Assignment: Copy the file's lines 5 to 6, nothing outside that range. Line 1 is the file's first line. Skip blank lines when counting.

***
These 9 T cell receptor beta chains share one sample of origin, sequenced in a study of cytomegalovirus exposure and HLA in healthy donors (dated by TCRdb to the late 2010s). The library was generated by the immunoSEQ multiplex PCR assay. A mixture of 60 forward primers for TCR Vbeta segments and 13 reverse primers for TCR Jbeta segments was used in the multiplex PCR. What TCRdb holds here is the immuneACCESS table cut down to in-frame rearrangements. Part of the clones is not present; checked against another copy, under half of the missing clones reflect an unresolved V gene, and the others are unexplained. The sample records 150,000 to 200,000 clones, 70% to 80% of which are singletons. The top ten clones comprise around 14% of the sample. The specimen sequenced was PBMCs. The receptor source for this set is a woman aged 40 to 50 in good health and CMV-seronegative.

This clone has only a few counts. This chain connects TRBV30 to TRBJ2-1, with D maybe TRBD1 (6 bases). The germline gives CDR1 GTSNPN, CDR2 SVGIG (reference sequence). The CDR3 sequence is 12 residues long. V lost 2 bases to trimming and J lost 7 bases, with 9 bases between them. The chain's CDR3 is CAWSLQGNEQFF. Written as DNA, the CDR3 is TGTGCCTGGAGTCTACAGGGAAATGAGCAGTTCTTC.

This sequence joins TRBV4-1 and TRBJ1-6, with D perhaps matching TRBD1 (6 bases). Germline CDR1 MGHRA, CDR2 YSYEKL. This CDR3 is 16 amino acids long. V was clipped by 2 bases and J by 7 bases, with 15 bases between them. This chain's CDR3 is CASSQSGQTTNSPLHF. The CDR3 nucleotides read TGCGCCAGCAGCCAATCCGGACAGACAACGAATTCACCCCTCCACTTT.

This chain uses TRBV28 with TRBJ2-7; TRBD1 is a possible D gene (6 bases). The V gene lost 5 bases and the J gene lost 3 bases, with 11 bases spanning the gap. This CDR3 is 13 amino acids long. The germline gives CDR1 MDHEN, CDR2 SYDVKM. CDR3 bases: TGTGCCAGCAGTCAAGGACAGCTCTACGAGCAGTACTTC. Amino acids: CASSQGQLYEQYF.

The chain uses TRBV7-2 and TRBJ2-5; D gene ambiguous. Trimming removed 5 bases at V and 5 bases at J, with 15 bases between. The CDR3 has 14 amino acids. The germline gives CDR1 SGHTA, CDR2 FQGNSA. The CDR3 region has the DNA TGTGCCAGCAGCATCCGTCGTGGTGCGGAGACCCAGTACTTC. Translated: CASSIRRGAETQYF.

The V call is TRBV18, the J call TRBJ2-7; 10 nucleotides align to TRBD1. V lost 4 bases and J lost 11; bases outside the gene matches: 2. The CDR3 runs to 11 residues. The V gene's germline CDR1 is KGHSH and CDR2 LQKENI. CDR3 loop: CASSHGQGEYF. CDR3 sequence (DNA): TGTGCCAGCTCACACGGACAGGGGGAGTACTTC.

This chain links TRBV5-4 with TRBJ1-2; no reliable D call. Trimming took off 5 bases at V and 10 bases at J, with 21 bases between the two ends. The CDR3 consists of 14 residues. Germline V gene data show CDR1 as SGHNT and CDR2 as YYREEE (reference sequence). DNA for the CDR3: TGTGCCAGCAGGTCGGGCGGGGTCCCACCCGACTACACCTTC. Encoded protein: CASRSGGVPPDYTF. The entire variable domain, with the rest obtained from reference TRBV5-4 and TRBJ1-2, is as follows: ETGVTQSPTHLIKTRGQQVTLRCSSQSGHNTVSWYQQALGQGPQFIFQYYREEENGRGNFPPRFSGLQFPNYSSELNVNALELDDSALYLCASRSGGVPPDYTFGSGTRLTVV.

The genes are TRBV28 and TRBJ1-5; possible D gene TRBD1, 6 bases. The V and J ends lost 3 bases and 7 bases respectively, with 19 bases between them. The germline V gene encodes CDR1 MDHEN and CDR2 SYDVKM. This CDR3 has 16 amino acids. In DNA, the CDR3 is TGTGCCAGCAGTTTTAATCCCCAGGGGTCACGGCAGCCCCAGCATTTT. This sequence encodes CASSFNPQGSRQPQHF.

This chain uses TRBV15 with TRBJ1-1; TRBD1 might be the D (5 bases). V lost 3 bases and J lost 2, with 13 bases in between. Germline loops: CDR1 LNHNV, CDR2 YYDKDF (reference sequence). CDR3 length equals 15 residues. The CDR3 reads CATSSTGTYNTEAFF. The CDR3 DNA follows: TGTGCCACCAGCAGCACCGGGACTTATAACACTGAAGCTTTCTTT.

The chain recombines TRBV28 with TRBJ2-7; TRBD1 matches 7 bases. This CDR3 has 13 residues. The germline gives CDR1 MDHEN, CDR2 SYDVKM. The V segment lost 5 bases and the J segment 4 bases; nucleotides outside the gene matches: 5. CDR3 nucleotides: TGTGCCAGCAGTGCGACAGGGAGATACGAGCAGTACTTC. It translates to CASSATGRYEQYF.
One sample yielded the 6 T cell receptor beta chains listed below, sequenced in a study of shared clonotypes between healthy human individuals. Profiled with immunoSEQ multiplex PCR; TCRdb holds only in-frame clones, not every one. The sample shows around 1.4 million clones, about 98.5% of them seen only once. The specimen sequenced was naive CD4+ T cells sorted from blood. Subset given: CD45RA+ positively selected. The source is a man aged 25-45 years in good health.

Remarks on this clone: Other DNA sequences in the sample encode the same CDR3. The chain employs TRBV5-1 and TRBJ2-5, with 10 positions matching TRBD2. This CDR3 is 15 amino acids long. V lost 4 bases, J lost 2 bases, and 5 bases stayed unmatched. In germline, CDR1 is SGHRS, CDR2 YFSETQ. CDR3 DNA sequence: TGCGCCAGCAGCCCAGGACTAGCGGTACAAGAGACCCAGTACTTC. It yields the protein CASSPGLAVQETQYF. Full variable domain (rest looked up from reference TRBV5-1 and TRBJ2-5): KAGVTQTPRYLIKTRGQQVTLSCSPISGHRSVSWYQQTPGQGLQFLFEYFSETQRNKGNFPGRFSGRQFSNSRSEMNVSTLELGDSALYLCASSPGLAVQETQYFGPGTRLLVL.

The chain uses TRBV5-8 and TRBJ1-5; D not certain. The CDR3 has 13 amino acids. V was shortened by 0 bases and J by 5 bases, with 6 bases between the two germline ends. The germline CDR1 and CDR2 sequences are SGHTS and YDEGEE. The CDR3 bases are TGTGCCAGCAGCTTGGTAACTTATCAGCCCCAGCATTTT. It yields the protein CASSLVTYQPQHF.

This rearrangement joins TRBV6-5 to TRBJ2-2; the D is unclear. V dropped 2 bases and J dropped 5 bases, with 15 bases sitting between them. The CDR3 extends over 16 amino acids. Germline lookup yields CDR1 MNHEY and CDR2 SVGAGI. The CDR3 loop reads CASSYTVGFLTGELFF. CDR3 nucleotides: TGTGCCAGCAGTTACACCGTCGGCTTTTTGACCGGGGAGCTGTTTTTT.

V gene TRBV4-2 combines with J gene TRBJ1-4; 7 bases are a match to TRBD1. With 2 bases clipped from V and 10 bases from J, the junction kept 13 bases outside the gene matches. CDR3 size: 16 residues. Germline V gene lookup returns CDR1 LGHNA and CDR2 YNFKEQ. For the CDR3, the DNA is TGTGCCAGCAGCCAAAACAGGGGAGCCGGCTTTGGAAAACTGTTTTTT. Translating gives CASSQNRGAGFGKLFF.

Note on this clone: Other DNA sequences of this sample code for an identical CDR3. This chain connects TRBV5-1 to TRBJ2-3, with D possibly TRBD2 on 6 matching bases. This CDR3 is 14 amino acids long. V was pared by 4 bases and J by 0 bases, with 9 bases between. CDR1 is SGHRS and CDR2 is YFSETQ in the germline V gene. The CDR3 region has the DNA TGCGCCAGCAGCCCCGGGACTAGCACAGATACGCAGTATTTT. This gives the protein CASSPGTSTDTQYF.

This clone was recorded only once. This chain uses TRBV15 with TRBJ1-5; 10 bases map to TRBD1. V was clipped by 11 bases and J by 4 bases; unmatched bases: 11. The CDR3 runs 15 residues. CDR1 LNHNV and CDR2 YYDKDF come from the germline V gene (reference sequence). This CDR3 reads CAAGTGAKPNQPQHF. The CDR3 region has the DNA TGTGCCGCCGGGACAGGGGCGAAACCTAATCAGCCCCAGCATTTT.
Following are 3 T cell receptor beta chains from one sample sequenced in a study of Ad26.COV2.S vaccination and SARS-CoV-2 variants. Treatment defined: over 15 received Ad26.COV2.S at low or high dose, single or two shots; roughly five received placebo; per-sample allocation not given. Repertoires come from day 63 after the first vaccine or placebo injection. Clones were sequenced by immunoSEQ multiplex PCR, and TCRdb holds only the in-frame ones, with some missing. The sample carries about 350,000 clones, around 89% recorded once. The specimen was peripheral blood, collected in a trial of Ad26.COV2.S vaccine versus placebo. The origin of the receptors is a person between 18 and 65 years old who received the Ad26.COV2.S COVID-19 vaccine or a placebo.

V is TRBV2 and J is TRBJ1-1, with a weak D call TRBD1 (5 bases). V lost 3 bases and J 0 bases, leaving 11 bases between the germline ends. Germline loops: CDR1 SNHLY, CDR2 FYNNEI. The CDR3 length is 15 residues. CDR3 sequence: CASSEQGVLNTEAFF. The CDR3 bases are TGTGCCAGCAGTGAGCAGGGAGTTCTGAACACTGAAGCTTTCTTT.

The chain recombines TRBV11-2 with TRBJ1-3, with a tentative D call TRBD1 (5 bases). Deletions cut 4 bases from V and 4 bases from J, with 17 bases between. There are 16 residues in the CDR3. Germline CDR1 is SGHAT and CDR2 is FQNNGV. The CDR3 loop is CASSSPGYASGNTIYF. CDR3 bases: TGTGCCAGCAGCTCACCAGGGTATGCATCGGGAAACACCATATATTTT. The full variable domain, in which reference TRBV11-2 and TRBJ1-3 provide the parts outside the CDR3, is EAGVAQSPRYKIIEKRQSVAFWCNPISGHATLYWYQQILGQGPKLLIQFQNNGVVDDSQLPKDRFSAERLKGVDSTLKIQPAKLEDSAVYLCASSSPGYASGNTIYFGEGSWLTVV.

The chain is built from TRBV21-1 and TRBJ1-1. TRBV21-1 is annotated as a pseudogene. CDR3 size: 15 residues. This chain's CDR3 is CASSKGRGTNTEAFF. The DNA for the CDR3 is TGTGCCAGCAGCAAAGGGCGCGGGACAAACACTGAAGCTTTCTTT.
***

The chain uses TRBV7-2 and TRBJ2-5; D gene ambiguous. Trimming removed 5 bases at V and 5 bases at J, with 15 bases between. The CDR3 has 14 amino acids. The germline gives CDR1 SGHTA, CDR2 FQGNSA. The CDR3 region has the DNA TGTGCCAGCAGCATCCGTCGTGGTGCGGAGACCCAGTACTTC. Translated: CASSIRRGAETQYF.

The V call is TRBV18, the J call TRBJ2-7; 10 nucleotides align to TRBD1. V lost 4 bases and J lost 11; bases outside the gene matches: 2. The CDR3 runs to 11 residues. The V gene's germline CDR1 is KGHSH and CDR2 LQKENI. CDR3 loop: CASSHGQGEYF. CDR3 sequence (DNA): TGTGCCAGCTCACACGGACAGGGGGAGTACTTC.